Sexual Violence in History: A Bibliography

compiled by Stefan Blaschke


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First published: July 1, 2023 - Last updated: September 1, 2023


Author: Lisa Wille

Title: Eighteenth-Century #MeToo

Subtitle: Rape Culture and Victim Blaming in Heinrich Leopold Wagner's Die Kindermörderin (1776)

In: German #MeToo: Rape Cultures and Resistance, 1770-2020

Edited by: Elisabeth Krimmer and Patricia Anne Simpson

Place: Rochester, NY

Publisher: Boydell & Brewer

Year: 2022 (Publiehed online: October 8, 2022)

Pages: 35-58

Series: Women and Gender in German Studies 10

ISBN-13: 9781640141353 (hardcover) - Find a Library: Wikipedia, WorldCat | ISBN-13: 9781800106062 (EPUB) - Find a Library: Wikipedia, WorldCat | ISBN-13: 9781800106055 (PDF) - Find a Library: Wikipedia, WorldCat

Language: English

Keywords: Modern History: 18th Century | European History: German History | Types: Rape; Victims: Social Consequences / Blaming; Society: Rape Culture; Representations: Literary Texts / Heinrich Leopold Wagner


- Cambridge Core (Restricted Access)

- JSTOR (Restricted Access)

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Author: Lisa Wille, Institut für Sprach- und Literaturwissenschaft, Technische Universität Darmstadt

Lecture: Wille, Lisa. »Heinrich Leopold Wagner's Die Kindermörderin (1776) in the Context of #MeToo: Between Rape Culture and Victim Blaming.« Forty-Third Conference of the German Studies Association. San Diego 2019. - Bibliographic Entry: Info

Summary: »The #Me Too Movement has given rise to a virulent international debate about sexualized violence, repressive power structures, and rape cultures. The 2017 launch of this hashtag, which revived a phrase coined a decade earlier, dates back to a tweet by the American actress Alyssa Milano on the social media platform Twitter. Milano's tweet, which invited her followers to share their experiences of sexual harassment or violence, received an overwhelming response and kickstarted a movement. The fallout included publicized allegations leveled against the Hollywood producer Harvey Weinstein, who, despite his initial denial, eventually stood trial.
At first, #MeToo-related allegations were limited to figures in the public sphere, especially in film, sports, and politics, but soon they expanded into all social realms and across national borders. Millions of women around the world shared their experiences of sexualized violence in everyday life through #MeToo. The immense scale of these cumulative stories has shown the extent to which sexism remains omnipresent and normalized in society. Further, sexism not only exists in violent form, such as sexual assault and rape, but also encompasses structural discrimination and gender-based oppression. The German-language dictionary Duden, which is representative of common usage, defines "sexism" as the "Vorstellung, nach der ein Geschlecht dem anderen von Natur aus uberlegen sei, und die [daher fur gerechtfertigt gehaltene] Diskriminierung, Unterdruckung, Zurucksetzung, Benachteiligung von Menschen, besonders der Frauen, aufgrund ihres Geschlechts" (the notion that one sex is innately superior to the other; and the [therefore considered justifiable] discrimination, oppression, neglect, and disadvantaging of people, especially women, because of their sex). The idea of female inferiority, deeply rooted in cultural history, is not new but merely a reactualized version of a stereoytpe that reaches back across the ages.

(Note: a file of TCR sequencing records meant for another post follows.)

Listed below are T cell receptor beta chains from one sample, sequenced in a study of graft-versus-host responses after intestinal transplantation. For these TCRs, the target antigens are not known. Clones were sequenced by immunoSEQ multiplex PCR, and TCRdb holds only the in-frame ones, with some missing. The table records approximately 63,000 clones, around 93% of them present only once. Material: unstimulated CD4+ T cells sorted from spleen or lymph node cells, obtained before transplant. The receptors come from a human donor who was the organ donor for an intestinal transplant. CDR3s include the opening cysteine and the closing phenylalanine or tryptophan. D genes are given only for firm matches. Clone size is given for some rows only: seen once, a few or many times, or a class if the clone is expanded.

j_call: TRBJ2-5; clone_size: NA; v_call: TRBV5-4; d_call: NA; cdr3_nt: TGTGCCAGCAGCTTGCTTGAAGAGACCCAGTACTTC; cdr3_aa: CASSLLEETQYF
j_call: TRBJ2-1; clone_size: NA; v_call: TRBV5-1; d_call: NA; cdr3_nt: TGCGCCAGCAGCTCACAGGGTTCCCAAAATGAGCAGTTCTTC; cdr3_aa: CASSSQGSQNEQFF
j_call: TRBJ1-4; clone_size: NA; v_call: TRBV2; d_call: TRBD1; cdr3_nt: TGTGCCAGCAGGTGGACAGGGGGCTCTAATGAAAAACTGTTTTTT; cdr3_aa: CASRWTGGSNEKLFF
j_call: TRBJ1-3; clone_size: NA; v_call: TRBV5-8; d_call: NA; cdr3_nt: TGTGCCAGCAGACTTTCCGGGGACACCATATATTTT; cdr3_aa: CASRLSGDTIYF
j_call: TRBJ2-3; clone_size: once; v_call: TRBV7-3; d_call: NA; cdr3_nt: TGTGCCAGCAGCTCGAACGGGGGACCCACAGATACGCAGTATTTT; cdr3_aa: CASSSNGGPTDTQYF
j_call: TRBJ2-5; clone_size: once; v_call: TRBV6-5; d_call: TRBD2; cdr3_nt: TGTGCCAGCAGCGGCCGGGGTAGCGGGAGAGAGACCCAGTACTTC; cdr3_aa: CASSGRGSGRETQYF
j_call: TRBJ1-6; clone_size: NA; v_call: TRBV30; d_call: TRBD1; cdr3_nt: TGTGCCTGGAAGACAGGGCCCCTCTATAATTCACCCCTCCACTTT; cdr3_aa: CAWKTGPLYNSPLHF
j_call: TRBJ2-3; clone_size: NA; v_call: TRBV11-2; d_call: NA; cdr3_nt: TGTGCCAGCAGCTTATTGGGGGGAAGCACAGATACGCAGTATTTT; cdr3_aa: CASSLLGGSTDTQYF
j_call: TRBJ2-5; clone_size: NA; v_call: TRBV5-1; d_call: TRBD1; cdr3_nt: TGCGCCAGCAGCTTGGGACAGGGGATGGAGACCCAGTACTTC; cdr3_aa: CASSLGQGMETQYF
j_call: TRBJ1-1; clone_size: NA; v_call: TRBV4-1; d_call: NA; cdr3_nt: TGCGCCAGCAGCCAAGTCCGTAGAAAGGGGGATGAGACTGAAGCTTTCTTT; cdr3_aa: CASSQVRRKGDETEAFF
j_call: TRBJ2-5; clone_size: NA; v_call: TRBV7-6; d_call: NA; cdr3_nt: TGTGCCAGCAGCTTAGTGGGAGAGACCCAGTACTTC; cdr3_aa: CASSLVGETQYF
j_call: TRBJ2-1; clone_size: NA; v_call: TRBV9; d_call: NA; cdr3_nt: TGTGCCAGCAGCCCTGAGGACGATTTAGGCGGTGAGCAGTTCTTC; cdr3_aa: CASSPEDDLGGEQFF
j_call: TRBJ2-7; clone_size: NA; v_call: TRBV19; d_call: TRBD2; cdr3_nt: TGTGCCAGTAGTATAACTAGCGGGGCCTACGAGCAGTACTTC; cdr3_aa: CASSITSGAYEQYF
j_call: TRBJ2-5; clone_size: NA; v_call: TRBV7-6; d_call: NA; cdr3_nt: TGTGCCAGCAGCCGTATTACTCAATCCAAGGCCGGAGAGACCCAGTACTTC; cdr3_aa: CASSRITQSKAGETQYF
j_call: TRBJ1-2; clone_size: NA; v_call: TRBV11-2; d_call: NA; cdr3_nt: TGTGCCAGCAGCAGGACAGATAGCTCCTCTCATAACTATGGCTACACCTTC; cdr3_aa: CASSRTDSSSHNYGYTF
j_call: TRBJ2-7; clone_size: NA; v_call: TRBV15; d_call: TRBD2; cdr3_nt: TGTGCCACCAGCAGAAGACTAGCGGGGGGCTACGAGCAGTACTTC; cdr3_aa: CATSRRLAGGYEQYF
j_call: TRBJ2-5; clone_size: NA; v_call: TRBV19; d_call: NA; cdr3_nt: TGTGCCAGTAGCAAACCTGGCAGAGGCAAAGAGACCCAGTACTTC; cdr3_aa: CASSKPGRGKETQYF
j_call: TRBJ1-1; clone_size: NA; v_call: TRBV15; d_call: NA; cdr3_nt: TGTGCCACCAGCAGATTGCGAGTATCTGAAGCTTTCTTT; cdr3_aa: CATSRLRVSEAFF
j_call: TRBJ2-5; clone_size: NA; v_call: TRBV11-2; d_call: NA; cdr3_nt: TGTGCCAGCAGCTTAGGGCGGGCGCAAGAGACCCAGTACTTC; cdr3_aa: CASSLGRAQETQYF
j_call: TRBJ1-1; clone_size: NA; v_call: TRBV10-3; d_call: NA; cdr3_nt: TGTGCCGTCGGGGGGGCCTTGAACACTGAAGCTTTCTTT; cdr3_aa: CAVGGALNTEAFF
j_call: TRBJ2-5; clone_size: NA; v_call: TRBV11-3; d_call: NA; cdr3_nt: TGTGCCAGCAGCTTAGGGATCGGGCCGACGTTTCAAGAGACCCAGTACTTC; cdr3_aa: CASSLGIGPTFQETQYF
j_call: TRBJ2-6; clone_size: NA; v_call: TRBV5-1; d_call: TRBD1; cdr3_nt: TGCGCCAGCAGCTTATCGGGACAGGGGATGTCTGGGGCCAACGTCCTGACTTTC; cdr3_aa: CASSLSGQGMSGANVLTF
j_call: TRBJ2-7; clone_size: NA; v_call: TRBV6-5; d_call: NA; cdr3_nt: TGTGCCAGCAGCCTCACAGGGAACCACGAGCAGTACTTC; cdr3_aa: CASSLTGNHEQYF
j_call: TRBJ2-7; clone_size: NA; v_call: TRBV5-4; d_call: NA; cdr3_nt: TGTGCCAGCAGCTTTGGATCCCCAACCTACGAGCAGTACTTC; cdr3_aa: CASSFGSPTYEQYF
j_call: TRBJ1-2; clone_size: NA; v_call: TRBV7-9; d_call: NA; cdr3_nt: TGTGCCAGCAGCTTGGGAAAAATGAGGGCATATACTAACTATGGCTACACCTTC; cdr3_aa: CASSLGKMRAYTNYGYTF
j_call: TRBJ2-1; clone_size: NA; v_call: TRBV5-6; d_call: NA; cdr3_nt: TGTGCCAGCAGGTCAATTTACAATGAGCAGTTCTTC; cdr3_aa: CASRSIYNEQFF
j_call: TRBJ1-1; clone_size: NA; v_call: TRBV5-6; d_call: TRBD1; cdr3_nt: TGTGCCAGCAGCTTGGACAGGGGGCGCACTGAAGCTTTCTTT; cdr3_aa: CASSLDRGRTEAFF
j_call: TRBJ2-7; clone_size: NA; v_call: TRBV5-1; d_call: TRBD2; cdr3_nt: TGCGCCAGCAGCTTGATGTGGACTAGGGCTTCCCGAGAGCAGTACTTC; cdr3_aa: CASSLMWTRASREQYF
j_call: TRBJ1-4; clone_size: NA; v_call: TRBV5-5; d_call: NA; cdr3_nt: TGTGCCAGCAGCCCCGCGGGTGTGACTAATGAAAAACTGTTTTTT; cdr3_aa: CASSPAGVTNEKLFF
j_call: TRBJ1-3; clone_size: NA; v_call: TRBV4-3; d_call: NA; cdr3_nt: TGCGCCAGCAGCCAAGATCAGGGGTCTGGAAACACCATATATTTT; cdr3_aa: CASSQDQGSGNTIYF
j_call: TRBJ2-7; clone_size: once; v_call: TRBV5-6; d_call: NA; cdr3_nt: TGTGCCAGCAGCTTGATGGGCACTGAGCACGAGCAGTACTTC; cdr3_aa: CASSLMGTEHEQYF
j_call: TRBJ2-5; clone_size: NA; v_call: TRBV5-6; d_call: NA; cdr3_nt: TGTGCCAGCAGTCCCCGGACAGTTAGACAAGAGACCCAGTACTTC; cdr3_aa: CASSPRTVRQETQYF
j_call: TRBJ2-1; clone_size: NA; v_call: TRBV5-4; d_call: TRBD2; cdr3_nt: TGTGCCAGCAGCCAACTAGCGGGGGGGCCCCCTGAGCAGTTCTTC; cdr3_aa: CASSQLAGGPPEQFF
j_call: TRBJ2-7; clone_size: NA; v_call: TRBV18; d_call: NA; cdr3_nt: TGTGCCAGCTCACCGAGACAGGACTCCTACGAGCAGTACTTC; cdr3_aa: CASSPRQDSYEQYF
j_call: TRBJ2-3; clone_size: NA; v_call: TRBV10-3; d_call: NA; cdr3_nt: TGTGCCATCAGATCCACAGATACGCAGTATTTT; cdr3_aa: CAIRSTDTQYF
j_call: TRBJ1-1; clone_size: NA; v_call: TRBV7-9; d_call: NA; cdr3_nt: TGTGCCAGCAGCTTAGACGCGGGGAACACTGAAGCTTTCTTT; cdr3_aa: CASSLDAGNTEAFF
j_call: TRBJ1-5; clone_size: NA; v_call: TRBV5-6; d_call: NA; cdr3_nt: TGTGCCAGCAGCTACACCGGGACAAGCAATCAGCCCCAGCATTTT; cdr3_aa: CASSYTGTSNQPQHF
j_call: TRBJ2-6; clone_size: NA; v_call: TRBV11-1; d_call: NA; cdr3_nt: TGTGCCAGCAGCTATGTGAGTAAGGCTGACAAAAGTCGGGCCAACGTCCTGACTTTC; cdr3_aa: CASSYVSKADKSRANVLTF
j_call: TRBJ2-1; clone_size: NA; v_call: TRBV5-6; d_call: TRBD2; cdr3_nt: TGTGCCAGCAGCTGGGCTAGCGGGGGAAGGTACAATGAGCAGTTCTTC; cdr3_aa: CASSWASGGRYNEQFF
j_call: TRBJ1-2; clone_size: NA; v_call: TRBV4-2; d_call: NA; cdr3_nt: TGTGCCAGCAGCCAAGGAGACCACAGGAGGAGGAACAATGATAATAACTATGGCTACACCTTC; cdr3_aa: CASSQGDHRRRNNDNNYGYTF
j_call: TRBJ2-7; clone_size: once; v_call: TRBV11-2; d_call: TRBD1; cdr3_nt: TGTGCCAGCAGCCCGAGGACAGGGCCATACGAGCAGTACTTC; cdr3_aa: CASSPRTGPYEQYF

While the #MeToo movement is a twenty-first-century phenomenon, a look at eighteenth-century German drama reveals an acute awareness of the tragedies surrounding gendered violence. Heinrich Leopold Wagner's (1747-79) bourgeois tragedy Die Kindermörderin (1776; The Child Murderess), one of the most important dramas of the Sturm und Drang movement, mercilessly stages sexual violence, unwanted pregnancy, familial and social constraints, and the precarious position of women and their reasons for commiting infanticide.« (Source: Cambridge Core)

Wikipedia: History of Eurpe: History of Germany / 18th-century history of Germany | Literature: German literature / Heinrich Leopold Wagner | Literature: Rape in fiction / The Child Murderess | Sex and the law: Rape / Rape culture, Rape in Germany